Civilian Casualties on the Rise
A UN report said that civilian casualties in Afghanistan have considerably risen in third quarter of this year. United Nations Secretary-General Ban Ki-moon voiced concern over the “unacceptable toll” of the civilians in Afghan conflict, saying that civilian casualties increased by 28 percent between August and end of October this year compared to the same period in 2011. According to the UN officials in Afghanistan, approximately one thousand civilians have been killed in third quarter of the year, with more than 80 percent of that attributed to the anti-government insurgents groups.
The news is heartbreaking. For so long, the Afghans have been desperately in search of peace and tranquility. Previously, there were hopes that the bloodshed particularly civilian casualties would decline, as the reports suggested civilian casualties was decreasing. But the recent report by the UN shows that challenges ahead are much harder to overcome in near future and many more price need to be paid for security. In the meantime, the report is indication of the fact that the insurgents pursue their goal by terrorizing the innocent civilians and noncombatants.
The reports on increase of civilian casualties come at a time when the NATO-US troops are heading to exit gates, leaving the Afghan mission, at least not fulfilled, if not a debacle. Ahead of withdrawal of US-Nato forces from the country, the report draws a grim prospect for the uncertain future of the ongoing war against insurgency. Every such report underscores the need for strong commitment from the US-led international coalition to the ongoing war before 2014 deadline and strong supportive presence of US forces after 2014. For the sake of the future stability of Afghanistan, the government must secure efficient security pacts with our allied countries based on national interests.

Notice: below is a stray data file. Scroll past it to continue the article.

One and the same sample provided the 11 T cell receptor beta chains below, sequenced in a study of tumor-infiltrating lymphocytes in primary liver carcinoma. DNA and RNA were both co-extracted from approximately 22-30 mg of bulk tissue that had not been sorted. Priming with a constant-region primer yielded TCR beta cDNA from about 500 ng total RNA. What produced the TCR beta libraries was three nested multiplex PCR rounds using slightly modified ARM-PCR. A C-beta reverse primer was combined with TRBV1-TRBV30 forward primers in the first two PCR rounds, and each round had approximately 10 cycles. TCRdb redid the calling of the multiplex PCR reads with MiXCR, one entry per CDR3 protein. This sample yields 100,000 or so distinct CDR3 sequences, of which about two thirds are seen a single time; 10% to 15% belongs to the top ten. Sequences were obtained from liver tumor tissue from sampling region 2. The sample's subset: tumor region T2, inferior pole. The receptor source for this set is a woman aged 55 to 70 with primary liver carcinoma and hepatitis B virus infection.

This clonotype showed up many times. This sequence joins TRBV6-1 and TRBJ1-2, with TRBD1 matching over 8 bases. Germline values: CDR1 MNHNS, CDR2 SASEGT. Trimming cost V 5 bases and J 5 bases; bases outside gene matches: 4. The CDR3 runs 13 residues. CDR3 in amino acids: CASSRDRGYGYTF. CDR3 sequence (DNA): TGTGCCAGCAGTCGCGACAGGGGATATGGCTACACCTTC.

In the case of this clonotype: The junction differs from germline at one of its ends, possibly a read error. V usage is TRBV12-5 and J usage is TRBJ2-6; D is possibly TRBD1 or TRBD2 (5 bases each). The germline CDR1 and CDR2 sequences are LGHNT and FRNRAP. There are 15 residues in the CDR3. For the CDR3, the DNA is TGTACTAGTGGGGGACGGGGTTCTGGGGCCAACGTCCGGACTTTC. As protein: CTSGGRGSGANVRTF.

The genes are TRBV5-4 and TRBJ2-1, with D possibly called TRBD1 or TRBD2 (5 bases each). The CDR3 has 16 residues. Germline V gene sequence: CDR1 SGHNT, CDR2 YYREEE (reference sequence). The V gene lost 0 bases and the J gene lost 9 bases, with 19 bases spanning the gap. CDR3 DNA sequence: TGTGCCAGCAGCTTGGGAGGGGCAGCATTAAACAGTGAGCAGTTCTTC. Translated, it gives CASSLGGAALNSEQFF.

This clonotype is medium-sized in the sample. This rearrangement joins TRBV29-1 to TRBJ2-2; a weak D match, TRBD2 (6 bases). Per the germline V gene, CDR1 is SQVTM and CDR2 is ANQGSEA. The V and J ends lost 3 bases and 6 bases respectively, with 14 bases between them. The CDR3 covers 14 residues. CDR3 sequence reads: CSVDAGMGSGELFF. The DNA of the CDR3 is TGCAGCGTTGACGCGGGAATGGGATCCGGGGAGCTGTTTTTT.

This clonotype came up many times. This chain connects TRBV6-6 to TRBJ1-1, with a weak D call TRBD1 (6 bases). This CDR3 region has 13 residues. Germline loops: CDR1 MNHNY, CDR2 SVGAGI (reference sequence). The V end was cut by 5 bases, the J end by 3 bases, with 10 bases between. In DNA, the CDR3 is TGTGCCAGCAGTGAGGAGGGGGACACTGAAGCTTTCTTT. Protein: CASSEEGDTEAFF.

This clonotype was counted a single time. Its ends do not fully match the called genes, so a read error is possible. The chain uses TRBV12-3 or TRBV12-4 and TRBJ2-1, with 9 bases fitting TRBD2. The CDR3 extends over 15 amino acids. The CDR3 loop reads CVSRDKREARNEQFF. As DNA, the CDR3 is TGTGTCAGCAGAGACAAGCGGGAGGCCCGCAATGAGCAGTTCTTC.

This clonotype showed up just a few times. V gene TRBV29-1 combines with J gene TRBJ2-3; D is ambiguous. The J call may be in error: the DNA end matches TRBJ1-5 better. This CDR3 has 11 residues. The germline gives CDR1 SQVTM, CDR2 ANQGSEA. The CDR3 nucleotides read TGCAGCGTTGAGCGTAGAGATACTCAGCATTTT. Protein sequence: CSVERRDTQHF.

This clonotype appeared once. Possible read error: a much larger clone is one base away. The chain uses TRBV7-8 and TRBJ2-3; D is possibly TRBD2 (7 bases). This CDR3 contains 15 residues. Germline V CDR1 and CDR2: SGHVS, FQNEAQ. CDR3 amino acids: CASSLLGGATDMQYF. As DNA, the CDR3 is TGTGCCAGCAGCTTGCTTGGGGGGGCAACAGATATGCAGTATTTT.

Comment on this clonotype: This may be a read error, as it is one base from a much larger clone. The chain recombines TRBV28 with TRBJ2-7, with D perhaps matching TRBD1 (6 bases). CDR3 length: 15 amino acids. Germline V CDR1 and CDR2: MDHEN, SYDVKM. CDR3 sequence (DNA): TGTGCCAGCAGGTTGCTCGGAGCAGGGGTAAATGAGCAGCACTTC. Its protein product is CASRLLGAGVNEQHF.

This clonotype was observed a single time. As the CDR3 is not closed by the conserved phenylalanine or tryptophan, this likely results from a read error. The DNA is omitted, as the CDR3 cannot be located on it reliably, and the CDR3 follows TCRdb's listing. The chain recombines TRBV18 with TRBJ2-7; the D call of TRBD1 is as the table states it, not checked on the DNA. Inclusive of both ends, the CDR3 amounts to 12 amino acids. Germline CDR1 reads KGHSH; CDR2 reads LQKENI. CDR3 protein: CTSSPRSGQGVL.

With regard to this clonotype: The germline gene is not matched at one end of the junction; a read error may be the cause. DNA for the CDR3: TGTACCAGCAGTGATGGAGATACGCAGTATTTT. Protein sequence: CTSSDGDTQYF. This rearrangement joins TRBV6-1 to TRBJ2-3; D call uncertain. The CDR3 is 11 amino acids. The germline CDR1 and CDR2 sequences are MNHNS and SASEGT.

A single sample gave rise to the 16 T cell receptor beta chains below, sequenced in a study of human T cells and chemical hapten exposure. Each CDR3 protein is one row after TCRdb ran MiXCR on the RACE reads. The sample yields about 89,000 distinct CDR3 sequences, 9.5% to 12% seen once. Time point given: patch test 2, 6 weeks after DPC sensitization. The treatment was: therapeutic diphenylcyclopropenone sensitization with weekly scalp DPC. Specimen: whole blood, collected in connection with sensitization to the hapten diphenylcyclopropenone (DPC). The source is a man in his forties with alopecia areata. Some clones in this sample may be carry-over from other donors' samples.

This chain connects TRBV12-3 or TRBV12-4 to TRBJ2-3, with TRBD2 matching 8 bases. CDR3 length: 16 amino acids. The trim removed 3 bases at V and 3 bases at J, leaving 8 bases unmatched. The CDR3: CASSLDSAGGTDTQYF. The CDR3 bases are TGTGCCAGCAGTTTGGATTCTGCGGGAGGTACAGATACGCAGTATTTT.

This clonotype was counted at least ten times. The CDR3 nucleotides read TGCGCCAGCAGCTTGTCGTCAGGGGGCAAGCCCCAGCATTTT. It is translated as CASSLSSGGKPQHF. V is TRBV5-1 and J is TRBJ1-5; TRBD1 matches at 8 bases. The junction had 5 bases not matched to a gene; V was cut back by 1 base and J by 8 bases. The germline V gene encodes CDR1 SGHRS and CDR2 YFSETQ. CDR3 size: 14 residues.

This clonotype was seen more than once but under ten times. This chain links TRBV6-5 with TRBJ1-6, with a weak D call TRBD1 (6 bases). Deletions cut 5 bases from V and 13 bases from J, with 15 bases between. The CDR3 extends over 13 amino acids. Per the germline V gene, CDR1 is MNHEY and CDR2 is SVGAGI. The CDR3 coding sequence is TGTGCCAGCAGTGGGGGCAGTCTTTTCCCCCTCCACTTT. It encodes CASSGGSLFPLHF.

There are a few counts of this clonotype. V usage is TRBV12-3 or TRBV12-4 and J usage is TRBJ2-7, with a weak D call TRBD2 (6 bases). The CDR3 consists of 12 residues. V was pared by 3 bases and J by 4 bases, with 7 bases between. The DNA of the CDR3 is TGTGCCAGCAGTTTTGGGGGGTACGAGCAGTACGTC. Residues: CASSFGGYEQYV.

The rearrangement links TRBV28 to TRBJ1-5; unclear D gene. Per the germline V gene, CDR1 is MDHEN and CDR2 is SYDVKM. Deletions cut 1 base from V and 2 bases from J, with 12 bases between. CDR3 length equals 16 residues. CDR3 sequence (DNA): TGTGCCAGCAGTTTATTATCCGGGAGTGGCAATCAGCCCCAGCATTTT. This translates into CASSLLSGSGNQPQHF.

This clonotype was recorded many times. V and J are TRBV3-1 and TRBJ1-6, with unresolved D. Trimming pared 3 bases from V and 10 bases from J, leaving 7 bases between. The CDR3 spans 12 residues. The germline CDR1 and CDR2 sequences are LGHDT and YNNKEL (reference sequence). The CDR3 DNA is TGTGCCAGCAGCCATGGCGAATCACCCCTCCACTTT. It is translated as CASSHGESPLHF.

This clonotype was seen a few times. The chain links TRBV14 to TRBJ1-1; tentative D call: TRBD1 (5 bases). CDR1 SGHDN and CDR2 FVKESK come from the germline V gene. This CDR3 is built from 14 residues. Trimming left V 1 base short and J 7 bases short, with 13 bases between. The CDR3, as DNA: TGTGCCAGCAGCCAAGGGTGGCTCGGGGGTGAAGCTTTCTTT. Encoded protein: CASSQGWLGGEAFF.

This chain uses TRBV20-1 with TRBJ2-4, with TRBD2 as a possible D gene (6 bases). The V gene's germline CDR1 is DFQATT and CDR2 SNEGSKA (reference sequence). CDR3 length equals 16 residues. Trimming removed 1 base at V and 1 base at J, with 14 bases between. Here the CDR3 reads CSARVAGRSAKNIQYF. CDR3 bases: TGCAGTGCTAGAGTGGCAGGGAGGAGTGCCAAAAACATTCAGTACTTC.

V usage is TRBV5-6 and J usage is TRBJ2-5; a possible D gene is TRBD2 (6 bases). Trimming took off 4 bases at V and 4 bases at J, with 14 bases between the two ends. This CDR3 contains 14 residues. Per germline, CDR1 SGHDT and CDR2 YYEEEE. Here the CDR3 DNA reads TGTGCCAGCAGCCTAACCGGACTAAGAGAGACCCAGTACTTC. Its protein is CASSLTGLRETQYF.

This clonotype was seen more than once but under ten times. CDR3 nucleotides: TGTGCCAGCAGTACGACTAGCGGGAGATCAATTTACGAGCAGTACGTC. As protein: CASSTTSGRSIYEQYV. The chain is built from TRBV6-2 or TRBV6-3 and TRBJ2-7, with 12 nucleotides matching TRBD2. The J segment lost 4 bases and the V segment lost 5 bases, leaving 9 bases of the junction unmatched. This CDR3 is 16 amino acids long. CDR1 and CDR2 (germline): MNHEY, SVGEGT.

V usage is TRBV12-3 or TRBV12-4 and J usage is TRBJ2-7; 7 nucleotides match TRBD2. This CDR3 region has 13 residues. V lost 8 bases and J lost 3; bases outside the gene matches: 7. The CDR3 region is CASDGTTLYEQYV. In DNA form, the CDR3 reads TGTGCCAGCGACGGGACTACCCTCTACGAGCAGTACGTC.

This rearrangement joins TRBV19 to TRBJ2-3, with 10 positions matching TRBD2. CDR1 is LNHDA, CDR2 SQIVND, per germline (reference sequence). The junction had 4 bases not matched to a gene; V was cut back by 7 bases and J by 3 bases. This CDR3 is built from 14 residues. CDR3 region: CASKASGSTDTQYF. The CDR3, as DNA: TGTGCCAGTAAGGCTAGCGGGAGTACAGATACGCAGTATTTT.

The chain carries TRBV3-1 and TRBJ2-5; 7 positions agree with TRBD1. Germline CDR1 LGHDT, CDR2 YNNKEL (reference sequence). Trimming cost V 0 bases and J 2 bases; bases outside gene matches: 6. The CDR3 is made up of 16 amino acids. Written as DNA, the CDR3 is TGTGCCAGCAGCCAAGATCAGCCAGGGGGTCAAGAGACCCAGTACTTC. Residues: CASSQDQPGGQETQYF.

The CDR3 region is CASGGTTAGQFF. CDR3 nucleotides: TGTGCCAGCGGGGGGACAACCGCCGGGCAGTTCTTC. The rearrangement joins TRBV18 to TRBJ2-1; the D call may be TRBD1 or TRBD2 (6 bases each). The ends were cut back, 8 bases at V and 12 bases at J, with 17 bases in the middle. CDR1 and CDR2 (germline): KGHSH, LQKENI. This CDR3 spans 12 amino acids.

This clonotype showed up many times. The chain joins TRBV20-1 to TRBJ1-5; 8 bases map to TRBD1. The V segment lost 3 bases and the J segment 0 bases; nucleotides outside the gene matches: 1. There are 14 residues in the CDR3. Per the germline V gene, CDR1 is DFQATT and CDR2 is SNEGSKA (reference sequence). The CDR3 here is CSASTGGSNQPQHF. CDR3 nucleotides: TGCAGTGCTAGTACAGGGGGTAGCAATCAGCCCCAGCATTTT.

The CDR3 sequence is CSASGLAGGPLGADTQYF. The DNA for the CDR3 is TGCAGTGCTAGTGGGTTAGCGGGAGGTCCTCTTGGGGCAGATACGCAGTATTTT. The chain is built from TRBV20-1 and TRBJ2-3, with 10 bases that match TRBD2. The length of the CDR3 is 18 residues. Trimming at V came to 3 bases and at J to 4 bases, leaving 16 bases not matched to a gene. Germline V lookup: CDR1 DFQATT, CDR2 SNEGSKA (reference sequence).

Moreover, the Afghan government has stepped up efforts for beginning negotiations on cutting a peace deal with the insurgent groups. Regarding the process, the negotiations with the insurgent groups should get more paces in line with efforts for garnering support among the political parties and the people. The peace efforts remain the last unchecked option for settling the conflict as the military efforts alone have proved unable to ending the long-lasting crisis. Of course, the military campaign against the insurgent groups should go ahead unabatedly, as it is the way to convince the Taliban that they are unable to win militarily and persuade them to come on negotiation table.
So far, the government and foreign forces have done a lot to decrease the deaths of innocents and minimize civilian casualties but absolutely there is space more to be done. The Afghan National Security Forces (ANSF) is the least responsible for deaths of the civilians and thus highly respected among the Afghans. The forces have the ability to lead a new mission of providing more security and particularly protecting the populations. Maybe it is time for the government of Afghanistan and the United Nations to spearhead a new campaign aimed at decreasing civilian casualties.